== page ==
What’s it: Division of labor means dividing the work required to produce a product into different and interdependent tasks. The company breaks down a complex production system into several units. They then assign tasks and workers to each unit. Each worker has a unique and routine job but is interrelated with other units.
The division of labor allows the system to be more productive. Workers are getting more proficient and doing tasks faster. Finally, companies can increase output at a significant scale.
The importance of division of labor
We have to make choices in using our limited resources to meet unlimited consumer needs. Therefore, we must use these resources in the most efficient way possible.
Production is said to be efficient if we can produce more output with the same input. In other words, we have to be more productive. One way to increase productivity is by specialization, dividing the workforce according to skills and tasks.
Specialization requires companies to divide business operations into specific tasks. In the car manufacturing business, for example, it involves dividing the production system into multiple stations along an assembly line. At each station, workers have specific tasks. Moreover, they do the same work regularly.
Meanwhile, in the service business, specialization requires companies to divide business operations into several functional areas, such as marketing, finance, human resources, and operations (service provision). Each requires workers with skills and performing different functional tasks.
As each worker performs a specific task, they will become more and more skilled at it over time. And specialization ultimately leads to higher output per worker.
History of the division of labor
Technical advances in production have resulted in goods and services on a large scale. Highly complex production systems are broken down into a series of tasks, and each worker specializes in each one.
In fact, we have divided labor since our time as hunters and gatherers. At that time, tasks were divided by age and gender.
Later, the division of labor became an important part of society after the Agricultural Revolution. At that time, we experienced a food surplus for the first time. When they don’t spend all their time getting food, they can specialize and perform other tasks.
But this concept became popular during the Industrial Revolution. The manufacturer breaks down the production system into specific work units on the assembly line. They assigned different workers to each station. And each station has a specific task. When finished from one station, the product moves to the next station. The process continues until the final output is completed.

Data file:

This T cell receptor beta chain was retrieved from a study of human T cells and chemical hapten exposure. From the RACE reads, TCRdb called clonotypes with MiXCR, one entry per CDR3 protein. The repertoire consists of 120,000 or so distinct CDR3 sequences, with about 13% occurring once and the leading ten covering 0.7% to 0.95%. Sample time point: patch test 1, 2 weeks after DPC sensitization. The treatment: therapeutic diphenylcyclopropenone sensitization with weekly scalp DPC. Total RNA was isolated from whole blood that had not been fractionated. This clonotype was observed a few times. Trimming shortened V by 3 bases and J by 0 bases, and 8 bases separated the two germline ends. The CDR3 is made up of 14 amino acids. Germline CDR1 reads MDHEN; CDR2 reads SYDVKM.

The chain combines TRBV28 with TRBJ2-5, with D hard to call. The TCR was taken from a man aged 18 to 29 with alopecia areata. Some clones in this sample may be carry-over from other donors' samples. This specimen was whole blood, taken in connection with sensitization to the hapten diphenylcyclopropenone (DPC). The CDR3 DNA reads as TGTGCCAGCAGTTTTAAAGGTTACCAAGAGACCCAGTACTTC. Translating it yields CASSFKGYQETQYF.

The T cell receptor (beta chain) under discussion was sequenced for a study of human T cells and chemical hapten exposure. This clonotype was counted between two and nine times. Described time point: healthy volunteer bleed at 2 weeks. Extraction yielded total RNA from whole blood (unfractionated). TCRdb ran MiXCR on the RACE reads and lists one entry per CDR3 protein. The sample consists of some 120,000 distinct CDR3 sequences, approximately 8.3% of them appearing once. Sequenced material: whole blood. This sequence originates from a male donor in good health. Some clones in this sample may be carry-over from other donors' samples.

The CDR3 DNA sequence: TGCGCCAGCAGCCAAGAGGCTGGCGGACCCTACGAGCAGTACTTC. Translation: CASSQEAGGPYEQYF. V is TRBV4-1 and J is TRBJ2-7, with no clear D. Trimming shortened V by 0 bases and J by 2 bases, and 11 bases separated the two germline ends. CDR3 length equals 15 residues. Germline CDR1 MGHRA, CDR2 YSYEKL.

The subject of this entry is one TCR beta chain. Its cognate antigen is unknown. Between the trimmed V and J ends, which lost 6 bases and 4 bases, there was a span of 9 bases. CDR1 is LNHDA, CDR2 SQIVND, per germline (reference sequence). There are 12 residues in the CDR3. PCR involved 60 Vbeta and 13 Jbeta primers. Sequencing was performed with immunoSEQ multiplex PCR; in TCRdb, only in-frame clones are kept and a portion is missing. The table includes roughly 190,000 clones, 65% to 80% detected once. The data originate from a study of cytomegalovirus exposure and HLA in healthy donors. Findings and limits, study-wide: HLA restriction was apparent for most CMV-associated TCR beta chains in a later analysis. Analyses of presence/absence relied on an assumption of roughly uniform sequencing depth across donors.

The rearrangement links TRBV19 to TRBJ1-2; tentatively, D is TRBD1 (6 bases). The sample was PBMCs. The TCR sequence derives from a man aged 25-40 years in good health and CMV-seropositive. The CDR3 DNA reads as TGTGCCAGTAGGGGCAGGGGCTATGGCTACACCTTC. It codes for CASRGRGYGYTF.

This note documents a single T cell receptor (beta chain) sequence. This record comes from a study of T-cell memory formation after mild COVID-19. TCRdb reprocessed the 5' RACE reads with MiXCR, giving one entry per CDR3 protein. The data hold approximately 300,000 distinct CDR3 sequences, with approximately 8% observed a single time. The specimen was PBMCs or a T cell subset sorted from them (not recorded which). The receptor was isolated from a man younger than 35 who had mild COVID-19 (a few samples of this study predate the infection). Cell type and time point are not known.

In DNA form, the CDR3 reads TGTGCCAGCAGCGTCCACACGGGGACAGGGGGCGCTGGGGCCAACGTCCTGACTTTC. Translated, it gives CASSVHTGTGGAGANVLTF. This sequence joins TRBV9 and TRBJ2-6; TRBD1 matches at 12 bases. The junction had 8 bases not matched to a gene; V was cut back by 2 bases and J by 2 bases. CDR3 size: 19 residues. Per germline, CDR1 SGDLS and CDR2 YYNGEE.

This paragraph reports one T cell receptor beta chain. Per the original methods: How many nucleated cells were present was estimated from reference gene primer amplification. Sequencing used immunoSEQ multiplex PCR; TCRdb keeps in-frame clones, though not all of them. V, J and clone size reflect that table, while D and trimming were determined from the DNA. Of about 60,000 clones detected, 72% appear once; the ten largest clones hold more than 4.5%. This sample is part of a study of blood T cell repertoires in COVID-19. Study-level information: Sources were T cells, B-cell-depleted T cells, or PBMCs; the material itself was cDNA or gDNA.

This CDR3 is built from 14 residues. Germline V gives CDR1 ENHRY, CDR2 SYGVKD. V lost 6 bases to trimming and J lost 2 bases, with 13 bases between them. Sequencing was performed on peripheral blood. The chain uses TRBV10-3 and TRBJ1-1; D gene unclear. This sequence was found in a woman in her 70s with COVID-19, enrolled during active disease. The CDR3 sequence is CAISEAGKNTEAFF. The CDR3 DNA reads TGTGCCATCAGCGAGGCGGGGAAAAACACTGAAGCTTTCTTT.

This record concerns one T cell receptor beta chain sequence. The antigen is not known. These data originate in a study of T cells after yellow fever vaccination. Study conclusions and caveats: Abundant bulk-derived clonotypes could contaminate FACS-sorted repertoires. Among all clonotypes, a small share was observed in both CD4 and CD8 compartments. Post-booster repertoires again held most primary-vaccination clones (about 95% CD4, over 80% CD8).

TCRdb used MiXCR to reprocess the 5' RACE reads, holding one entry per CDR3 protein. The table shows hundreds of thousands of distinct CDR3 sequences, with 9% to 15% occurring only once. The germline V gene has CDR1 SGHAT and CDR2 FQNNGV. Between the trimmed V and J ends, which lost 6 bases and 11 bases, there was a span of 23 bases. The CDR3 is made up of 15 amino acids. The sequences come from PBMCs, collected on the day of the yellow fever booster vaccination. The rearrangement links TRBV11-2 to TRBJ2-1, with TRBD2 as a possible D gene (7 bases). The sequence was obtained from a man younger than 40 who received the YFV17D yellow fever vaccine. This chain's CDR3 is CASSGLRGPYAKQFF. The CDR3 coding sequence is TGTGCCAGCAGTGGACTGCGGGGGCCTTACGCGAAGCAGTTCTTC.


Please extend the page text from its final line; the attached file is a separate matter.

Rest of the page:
This concept emerged after Adam Smith wrote in the late 18th century about why dividing up work in factories was important. He suggests manufacturers divide the production process in a factory into different tasks for higher benefits. Each person performs a specific task. Due to the focus on one area, their productivity can increase. And as a result, the output will also increase.
For example, in a garment factory, each operating division produces one piece of clothing, such as sleeves and buttonholes. Therefore, it makes production faster and cheaper than if one person finished each garment individually.
In addition, workers also become more specialized. As a result, they are faster at doing tasks and do better because they have learned from past mistakes. Thus, specialization leads to increased productivity and quality of finished products.
Advantages and disadvantages of division of labor
Here are the advantages of division of labor:
- Improve the experience and knowledge of workers more quickly because they only focus on one or a few tasks.
- Requires less training as workers only need to master a few skills to become proficient at performing the task.
- Fewer mistakes with faster learning from experience because you don’t have to learn many aspects.
- More optimal time because workers do not need to move to another place or station to do other tasks
- Reduced work overlap because the business has divided the production process into different specific tasks.
- Faster to achieve economies of scale by increasing the existing workers’ productivity.
Although it allows businesses to increase productivity, the application of division of labor has also been criticized. Its extreme application can harm the workers’ intellectual and emotional development. They can become bored with the monotonous nature of work. Other disadvantages of division of labor are:
- Decreased productivity because workers are bored and lack enthusiasm.
- Inflexible because workers can only do one job and cannot do other jobs, for example, to reduce their boredom.
- Structural unemployment because workers cannot switch to another job when their company goes bankrupt or closes.
- Production system failure due to machine breakdown at one stage affects all successive stages.
- Stopped operations if one worker is absent and no one replaces.
Then, some solutions are useful to overcome the above weaknesses. An example is by varying the task. It tends to increase overall efficiency by allowing workers to learn other skills.
Then, wider experience on different tasks also makes for more flexibility. For example, workers can replace each other during absences due to vacation, illness, or emergencies.
In addition, workers can also add skills, making it easier to get a new job if they lose their current job. Thus, it reduces the potential for structural unemployment when the company goes bankrupt or closes.